Time to Rattle 'Dem Bones'

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Time to Rattle 'Dem Bones'

A reader recently advised me:

"Sleep-walking through the gray ocean of information fog cannot provide the shock needed to bring cultural revolution ... Rebel against this negativity and write something to rattle our democratic bones."

... as in "Dem bones, dem bones, gonna walk around"?

I'd like to rattle "dem bones" - our democratic bones - and I'd like to think that rattling would connect them so they'd walk around and change the world. For too long Bush & Co have been rattling our bones, systematically disconnecting them and selling them off to the private sector to finance an unjust war, while we've been sitting on our ... er...assbones.

The song analogy fails, of course. We don't need to "hear the word of the Lord," as much as we need to hear one another and make democracy work for us.

Actually, dem bones here in Portage County walk around doing democracy pretty well, connecting our foot-bones, hand-bones, head-bones and jaw-bones to hold picnics, forums, voter-registration drives and candidate's nights; to write letters to newspapers and elected officials; to go door-to-door with leaflets, circulate petitions and help people get to the polls.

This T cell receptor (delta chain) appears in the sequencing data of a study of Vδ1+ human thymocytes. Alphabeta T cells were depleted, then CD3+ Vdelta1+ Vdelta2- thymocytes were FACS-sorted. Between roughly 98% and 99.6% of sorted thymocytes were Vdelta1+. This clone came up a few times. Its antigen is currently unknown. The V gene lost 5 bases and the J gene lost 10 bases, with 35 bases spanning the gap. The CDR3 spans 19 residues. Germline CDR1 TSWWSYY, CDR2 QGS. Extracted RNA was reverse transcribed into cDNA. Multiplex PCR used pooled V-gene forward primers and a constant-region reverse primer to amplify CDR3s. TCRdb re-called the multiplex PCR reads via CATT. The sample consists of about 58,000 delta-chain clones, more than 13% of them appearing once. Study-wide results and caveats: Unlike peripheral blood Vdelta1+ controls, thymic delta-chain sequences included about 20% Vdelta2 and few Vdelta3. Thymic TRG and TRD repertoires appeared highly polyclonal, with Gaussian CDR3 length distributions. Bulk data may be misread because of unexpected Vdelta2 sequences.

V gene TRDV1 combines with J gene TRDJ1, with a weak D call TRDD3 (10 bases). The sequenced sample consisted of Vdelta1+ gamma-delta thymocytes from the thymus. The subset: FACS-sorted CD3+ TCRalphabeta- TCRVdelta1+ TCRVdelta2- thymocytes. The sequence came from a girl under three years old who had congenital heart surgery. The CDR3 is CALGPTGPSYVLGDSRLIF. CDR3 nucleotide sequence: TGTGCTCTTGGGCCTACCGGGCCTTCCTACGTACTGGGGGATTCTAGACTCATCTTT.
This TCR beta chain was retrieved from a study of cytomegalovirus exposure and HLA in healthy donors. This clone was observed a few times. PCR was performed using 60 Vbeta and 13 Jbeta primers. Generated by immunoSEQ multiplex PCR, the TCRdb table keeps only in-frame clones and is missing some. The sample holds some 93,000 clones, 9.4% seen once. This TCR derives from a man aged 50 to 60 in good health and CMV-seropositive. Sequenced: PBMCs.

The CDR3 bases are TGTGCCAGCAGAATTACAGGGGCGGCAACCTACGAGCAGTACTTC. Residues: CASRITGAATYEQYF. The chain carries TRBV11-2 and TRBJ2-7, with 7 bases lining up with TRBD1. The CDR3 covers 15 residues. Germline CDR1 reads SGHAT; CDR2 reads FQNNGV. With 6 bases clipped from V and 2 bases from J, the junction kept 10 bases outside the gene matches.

Portage County has a little over 150,000 people, 56,000 households and 40,000 families. Fifty-three percent of the voters are registered as Democrats.

As well as being Democrats politically, Portage County is democratic culturally, committed to making government work for people, and with a high rate of voter turnout (71% in 2004) People also work for the government in Portage County: the largest employer is Kent State University, next-largest the county government/county hospital, followed by several large school districts. Educationally, only 14% of the population over age 25 lacks a high school degree, and 46% have had at least some college. A big boost to making democracy function in our community is our daily newspaper, the Record-Courier, which reaches about 20,000 households and has local editing and reporting.